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BACKGROUND: Hospital-treated self-harm is common, costly and associated with repeated self-harm and suicide. Providing a comprehensive psychosocial assessment following self-harm is recommended by professional bodies and may improve outcomes. AIMS: To review the provision of psychosocial assessments after hospital-presenting self-harm and the extent to which macro-level factors indicative of service provision explain variability in these estimates. METHOD: We searched five electronic databases to 3 January 2023 for studies reporting data on the proportion of patients and/or events that were provided a psychosocial assessment. Pooled weighted prevalence estimates were calculated with the random-effects model. Random-effects meta-regression was used to investigate between-study variability. RESULTS: 119 publications (69 unique samples) were included. Across ages, two-thirds of patients had a psychosocial assessment (0.67, 95% CI 0.58-0.76). The proportion was higher for young people and older adults (0.75, 95% CI 0.36-0.99 and 0.83, 95% CI 0.48-1.00, respectively) compared with adults (0.64, 95% CI 0.54-0.73). For events, around half of all presentations had these assessments across the age range. No macro-level factor explained between-study heterogeneity. CONCLUSIONS: There is room for improvement in the universal provision of psychosocial assessments for self-harm. This represents a missed opportunity to review and tailor aftercare supports for those at risk. Given the marked unexplained heterogeneity between studies, the person- and system-level factors that influence provision of psychosocial assessments after self-harm should be studied further.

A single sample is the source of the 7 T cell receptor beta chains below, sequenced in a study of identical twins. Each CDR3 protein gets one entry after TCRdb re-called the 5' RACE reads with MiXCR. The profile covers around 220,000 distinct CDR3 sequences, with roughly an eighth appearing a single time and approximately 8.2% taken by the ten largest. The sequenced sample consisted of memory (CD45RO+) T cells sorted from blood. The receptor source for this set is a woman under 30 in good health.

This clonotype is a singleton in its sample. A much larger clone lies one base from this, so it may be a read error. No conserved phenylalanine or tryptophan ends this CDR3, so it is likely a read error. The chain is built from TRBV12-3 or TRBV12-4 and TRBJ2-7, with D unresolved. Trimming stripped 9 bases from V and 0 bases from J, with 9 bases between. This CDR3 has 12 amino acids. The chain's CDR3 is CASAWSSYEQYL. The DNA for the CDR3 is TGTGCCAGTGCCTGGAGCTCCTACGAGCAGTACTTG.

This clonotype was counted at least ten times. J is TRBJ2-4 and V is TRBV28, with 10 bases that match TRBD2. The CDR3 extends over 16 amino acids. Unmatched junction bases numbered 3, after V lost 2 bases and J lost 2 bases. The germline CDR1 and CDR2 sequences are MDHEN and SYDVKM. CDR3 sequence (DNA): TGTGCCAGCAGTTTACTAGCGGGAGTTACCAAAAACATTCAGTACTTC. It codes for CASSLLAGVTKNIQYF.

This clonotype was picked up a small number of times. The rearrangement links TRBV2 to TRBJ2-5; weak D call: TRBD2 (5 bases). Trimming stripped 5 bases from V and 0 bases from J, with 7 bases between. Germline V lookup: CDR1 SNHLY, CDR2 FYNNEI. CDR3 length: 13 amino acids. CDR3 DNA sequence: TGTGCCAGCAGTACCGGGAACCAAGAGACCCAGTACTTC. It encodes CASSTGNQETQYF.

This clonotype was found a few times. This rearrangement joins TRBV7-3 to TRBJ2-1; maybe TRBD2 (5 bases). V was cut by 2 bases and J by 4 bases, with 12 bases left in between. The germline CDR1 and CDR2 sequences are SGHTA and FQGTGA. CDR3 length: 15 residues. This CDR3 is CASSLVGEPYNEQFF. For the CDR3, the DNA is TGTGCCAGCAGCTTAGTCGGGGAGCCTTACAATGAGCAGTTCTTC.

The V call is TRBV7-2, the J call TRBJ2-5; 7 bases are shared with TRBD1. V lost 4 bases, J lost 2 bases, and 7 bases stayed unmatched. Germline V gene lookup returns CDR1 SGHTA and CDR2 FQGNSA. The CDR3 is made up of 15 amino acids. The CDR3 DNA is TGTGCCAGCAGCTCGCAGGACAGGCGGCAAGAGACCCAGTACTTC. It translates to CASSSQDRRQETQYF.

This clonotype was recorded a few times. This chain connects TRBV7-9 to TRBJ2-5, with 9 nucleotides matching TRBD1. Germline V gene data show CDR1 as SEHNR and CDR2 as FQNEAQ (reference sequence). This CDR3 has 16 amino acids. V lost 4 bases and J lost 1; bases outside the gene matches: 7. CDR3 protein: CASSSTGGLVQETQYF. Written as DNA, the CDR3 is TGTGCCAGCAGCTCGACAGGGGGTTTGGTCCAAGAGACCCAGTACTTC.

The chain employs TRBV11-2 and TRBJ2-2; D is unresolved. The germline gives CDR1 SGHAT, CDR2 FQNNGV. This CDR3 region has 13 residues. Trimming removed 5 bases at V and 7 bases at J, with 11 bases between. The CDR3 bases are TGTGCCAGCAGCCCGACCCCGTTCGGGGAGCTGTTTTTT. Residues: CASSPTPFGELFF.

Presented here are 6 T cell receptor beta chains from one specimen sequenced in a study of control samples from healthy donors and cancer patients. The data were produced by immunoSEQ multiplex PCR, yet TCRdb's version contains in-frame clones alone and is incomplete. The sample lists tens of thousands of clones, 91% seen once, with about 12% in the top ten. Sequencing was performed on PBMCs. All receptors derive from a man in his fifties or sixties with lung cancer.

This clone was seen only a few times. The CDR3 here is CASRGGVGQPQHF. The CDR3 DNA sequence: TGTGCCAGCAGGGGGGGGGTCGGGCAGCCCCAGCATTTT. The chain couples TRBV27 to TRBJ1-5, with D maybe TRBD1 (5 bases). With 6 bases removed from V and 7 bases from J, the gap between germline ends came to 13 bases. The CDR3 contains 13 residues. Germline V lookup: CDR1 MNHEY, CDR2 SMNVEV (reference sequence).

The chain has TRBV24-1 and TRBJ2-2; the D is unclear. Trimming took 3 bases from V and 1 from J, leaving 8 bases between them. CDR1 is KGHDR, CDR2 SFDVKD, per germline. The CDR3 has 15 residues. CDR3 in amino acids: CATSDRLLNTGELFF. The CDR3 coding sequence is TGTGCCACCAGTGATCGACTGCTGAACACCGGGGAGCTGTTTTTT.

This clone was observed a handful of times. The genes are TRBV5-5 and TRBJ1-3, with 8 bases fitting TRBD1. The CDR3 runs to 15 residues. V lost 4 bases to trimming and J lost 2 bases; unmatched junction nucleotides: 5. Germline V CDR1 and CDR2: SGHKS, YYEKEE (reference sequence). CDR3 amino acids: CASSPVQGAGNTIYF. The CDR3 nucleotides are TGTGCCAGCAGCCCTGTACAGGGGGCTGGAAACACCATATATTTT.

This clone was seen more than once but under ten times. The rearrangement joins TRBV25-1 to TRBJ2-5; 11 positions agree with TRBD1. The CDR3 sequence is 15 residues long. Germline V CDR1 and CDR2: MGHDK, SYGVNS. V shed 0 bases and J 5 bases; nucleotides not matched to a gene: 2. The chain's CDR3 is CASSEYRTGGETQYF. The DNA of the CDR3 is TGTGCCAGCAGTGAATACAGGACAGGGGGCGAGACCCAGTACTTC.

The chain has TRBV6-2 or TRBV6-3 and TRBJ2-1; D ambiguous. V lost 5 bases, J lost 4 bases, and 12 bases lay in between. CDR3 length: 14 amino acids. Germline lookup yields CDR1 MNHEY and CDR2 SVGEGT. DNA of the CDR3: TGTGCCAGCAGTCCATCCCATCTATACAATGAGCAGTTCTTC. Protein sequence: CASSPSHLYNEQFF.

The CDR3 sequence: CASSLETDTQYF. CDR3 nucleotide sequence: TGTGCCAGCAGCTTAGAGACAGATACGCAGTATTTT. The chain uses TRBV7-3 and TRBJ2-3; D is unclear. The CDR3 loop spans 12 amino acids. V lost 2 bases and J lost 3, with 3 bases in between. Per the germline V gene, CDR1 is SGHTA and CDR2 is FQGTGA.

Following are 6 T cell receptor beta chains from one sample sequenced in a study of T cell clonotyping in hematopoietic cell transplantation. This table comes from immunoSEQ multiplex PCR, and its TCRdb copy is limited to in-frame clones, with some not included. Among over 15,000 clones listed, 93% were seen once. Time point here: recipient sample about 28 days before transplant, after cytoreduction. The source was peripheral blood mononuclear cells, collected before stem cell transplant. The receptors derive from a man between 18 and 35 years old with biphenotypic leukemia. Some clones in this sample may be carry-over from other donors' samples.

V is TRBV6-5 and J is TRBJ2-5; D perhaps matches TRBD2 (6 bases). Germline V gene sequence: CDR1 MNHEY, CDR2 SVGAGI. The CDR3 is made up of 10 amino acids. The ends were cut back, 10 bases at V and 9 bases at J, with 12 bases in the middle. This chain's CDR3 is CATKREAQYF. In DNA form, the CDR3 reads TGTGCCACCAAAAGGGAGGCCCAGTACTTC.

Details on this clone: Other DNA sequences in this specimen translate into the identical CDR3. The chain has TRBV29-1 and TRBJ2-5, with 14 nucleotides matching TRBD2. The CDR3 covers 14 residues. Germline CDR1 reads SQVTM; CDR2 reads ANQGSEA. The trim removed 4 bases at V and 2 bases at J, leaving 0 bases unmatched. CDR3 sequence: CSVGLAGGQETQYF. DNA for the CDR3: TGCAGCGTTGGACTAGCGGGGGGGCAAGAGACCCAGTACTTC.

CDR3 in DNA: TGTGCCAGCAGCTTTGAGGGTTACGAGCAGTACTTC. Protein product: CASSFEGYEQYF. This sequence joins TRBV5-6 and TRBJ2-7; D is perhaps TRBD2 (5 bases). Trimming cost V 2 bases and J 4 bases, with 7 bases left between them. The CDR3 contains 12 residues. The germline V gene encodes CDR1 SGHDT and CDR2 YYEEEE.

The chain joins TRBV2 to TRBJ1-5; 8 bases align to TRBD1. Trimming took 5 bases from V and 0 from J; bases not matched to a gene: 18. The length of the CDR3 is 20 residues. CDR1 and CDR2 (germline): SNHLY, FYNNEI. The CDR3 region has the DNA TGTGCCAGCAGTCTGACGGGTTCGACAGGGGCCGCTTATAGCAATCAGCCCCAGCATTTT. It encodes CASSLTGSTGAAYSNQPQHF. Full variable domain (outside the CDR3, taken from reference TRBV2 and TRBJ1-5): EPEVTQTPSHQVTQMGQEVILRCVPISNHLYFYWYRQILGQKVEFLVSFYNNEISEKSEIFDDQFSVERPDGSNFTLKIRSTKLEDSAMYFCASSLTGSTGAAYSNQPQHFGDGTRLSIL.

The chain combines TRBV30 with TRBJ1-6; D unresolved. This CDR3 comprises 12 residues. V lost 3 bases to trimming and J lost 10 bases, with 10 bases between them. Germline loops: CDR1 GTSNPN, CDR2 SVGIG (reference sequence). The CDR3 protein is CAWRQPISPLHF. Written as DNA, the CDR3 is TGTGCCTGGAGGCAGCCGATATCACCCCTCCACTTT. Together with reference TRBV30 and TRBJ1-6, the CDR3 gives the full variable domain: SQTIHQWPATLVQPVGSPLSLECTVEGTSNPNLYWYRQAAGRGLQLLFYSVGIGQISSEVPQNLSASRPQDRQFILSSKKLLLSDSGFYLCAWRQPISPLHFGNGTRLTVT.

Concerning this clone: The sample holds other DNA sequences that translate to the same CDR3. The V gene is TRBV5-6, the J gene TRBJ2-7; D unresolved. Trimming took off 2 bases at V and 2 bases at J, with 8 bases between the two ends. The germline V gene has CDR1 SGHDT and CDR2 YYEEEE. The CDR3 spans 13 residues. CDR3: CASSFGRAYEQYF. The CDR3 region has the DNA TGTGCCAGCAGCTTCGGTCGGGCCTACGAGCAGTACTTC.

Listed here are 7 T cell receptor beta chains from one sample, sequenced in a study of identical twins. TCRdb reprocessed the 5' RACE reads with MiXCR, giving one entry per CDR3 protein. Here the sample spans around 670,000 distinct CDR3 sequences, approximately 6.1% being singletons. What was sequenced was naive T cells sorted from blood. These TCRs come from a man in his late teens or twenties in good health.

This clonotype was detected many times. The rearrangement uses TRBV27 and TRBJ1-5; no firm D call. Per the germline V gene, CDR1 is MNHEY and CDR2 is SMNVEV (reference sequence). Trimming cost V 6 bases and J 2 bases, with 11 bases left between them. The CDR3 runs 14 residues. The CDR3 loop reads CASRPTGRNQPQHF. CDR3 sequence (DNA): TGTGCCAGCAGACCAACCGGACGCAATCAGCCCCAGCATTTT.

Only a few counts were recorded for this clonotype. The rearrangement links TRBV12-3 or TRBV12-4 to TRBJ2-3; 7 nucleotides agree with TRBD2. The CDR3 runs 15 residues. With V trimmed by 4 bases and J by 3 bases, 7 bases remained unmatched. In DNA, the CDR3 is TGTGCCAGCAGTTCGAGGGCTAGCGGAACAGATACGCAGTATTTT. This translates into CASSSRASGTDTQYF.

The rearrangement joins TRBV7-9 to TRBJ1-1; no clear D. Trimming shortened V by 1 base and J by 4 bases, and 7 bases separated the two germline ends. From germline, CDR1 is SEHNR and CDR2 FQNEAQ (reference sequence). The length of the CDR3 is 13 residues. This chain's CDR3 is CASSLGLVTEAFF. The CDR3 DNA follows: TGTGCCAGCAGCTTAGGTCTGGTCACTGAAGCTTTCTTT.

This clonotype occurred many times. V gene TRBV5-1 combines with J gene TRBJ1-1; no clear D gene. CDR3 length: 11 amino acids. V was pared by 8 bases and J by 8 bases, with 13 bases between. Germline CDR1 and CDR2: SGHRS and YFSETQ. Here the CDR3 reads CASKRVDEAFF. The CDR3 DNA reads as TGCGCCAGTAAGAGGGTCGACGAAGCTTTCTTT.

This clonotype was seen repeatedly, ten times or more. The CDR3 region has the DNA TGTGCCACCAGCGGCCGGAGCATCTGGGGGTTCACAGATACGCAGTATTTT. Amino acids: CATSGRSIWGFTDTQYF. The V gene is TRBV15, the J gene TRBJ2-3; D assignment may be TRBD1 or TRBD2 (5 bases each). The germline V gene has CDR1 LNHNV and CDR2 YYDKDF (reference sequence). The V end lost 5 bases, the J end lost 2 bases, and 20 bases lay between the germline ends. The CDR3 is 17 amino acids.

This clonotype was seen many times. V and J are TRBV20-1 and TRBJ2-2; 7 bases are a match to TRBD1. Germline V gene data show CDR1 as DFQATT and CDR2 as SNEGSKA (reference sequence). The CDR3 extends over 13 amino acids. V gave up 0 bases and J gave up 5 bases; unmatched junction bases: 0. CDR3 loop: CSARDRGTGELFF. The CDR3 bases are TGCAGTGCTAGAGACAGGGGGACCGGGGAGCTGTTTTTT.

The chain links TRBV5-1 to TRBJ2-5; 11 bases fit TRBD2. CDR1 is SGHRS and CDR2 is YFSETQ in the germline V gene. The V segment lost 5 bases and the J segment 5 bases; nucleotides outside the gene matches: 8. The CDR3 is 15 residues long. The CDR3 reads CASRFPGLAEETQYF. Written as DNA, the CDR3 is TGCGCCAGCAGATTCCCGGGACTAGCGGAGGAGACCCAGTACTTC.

Original publication




Journal article


Bjpsych open

Publication Date





Self-harm, mental health services, psychosocial interventions, risk assessment, suicide